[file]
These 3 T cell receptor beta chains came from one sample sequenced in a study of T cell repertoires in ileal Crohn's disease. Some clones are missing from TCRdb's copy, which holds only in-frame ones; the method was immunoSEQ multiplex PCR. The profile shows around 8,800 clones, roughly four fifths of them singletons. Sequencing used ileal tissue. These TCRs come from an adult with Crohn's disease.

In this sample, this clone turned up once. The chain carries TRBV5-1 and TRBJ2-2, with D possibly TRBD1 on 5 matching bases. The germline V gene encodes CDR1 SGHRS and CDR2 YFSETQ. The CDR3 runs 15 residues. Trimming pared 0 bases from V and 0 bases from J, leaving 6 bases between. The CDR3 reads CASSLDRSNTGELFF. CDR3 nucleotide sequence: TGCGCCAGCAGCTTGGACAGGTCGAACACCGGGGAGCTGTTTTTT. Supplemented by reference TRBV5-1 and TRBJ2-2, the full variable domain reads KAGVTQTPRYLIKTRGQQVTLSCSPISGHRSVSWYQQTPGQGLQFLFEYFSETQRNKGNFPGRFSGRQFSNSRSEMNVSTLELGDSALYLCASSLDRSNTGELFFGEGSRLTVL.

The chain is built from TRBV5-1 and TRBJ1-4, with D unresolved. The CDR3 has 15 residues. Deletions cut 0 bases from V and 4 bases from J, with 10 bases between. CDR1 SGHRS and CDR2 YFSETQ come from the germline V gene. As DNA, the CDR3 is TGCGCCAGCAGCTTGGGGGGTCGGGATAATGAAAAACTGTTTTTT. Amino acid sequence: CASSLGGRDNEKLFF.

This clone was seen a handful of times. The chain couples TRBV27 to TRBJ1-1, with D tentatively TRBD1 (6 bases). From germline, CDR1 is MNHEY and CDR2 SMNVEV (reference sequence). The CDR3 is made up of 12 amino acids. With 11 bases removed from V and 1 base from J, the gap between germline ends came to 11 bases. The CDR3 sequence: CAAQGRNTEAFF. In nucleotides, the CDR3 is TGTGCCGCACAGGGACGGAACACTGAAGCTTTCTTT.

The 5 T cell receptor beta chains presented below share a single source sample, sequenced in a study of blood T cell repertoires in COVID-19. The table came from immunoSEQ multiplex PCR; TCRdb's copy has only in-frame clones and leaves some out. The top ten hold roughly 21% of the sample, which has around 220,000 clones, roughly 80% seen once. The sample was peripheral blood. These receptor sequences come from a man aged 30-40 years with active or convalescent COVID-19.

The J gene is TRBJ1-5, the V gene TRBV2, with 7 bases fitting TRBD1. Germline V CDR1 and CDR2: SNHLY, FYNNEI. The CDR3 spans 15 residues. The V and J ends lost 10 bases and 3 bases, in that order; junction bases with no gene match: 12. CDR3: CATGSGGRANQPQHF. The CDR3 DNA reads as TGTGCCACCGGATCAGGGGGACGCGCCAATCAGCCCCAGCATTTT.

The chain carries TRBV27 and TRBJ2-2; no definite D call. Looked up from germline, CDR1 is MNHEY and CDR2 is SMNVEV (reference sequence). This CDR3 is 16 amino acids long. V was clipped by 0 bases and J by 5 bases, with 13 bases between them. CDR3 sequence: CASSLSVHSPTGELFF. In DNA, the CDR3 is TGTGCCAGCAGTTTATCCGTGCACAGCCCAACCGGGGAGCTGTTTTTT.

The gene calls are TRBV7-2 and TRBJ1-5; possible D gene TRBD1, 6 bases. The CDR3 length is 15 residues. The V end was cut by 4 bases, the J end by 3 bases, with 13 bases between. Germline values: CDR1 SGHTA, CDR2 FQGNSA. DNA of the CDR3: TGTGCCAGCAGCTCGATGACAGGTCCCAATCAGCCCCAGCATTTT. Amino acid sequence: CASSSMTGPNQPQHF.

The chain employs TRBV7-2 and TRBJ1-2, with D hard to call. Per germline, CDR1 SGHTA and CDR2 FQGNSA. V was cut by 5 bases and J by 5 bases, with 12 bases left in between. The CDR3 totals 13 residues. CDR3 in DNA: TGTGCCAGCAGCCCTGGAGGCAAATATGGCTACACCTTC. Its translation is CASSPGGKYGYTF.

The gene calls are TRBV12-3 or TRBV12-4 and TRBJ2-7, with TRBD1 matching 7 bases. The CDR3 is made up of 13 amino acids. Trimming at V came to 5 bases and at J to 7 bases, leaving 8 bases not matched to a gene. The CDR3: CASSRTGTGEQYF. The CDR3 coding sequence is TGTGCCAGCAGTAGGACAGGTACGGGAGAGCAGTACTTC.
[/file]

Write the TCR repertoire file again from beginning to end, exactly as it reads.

These 3 T cell receptor beta chains came from one sample sequenced in a study of T cell repertoires in ileal Crohn's disease. Some clones are missing from TCRdb's copy, which holds only in-frame ones; the method was immunoSEQ multiplex PCR. The profile shows around 8,800 clones, roughly four fifths of them singletons. Sequencing used ileal tissue. These TCRs come from an adult with Crohn's disease.

In this sample, this clone turned up once. The chain carries TRBV5-1 and TRBJ2-2, with D possibly TRBD1 on 5 matching bases. The germline V gene encodes CDR1 SGHRS and CDR2 YFSETQ. The CDR3 runs 15 residues. Trimming pared 0 bases from V and 0 bases from J, leaving 6 bases between. The CDR3 reads CASSLDRSNTGELFF. CDR3 nucleotide sequence: TGCGCCAGCAGCTTGGACAGGTCGAACACCGGGGAGCTGTTTTTT. Supplemented by reference TRBV5-1 and TRBJ2-2, the full variable domain reads KAGVTQTPRYLIKTRGQQVTLSCSPISGHRSVSWYQQTPGQGLQFLFEYFSETQRNKGNFPGRFSGRQFSNSRSEMNVSTLELGDSALYLCASSLDRSNTGELFFGEGSRLTVL.

The chain is built from TRBV5-1 and TRBJ1-4, with D unresolved. The CDR3 has 15 residues. Deletions cut 0 bases from V and 4 bases from J, with 10 bases between. CDR1 SGHRS and CDR2 YFSETQ come from the germline V gene. As DNA, the CDR3 is TGCGCCAGCAGCTTGGGGGGTCGGGATAATGAAAAACTGTTTTTT. Amino acid sequence: CASSLGGRDNEKLFF.

This clone was seen a handful of times. The chain couples TRBV27 to TRBJ1-1, with D tentatively TRBD1 (6 bases). From germline, CDR1 is MNHEY and CDR2 SMNVEV (reference sequence). The CDR3 is made up of 12 amino acids. With 11 bases removed from V and 1 base from J, the gap between germline ends came to 11 bases. The CDR3 sequence: CAAQGRNTEAFF. In nucleotides, the CDR3 is TGTGCCGCACAGGGACGGAACACTGAAGCTTTCTTT.

The 5 T cell receptor beta chains presented below share a single source sample, sequenced in a study of blood T cell repertoires in COVID-19. The table came from immunoSEQ multiplex PCR; TCRdb's copy has only in-frame clones and leaves some out. The top ten hold roughly 21% of the sample, which has around 220,000 clones, roughly 80% seen once. The sample was peripheral blood. These receptor sequences come from a man aged 30-40 years with active or convalescent COVID-19.

The J gene is TRBJ1-5, the V gene TRBV2, with 7 bases fitting TRBD1. Germline V CDR1 and CDR2: SNHLY, FYNNEI. The CDR3 spans 15 residues. The V and J ends lost 10 bases and 3 bases, in that order; junction bases with no gene match: 12. CDR3: CATGSGGRANQPQHF. The CDR3 DNA reads as TGTGCCACCGGATCAGGGGGACGCGCCAATCAGCCCCAGCATTTT.

The chain carries TRBV27 and TRBJ2-2; no definite D call. Looked up from germline, CDR1 is MNHEY and CDR2 is SMNVEV (reference sequence). This CDR3 is 16 amino acids long. V was clipped by 0 bases and J by 5 bases, with 13 bases between them. CDR3 sequence: CASSLSVHSPTGELFF. In DNA, the CDR3 is TGTGCCAGCAGTTTATCCGTGCACAGCCCAACCGGGGAGCTGTTTTTT.

The gene calls are TRBV7-2 and TRBJ1-5; possible D gene TRBD1, 6 bases. The CDR3 length is 15 residues. The V end was cut by 4 bases, the J end by 3 bases, with 13 bases between. Germline values: CDR1 SGHTA, CDR2 FQGNSA. DNA of the CDR3: TGTGCCAGCAGCTCGATGACAGGTCCCAATCAGCCCCAGCATTTT. Amino acid sequence: CASSSMTGPNQPQHF.

The chain employs TRBV7-2 and TRBJ1-2, with D hard to call. Per germline, CDR1 SGHTA and CDR2 FQGNSA. V was cut by 5 bases and J by 5 bases, with 12 bases left in between. The CDR3 totals 13 residues. CDR3 in DNA: TGTGCCAGCAGCCCTGGAGGCAAATATGGCTACACCTTC. Its translation is CASSPGGKYGYTF.

The gene calls are TRBV12-3 or TRBV12-4 and TRBJ2-7, with TRBD1 matching 7 bases. The CDR3 is made up of 13 amino acids. Trimming at V came to 5 bases and at J to 7 bases, leaving 8 bases not matched to a gene. The CDR3: CASSRTGTGEQYF. The CDR3 coding sequence is TGTGCCAGCAGTAGGACAGGTACGGGAGAGCAGTACTTC.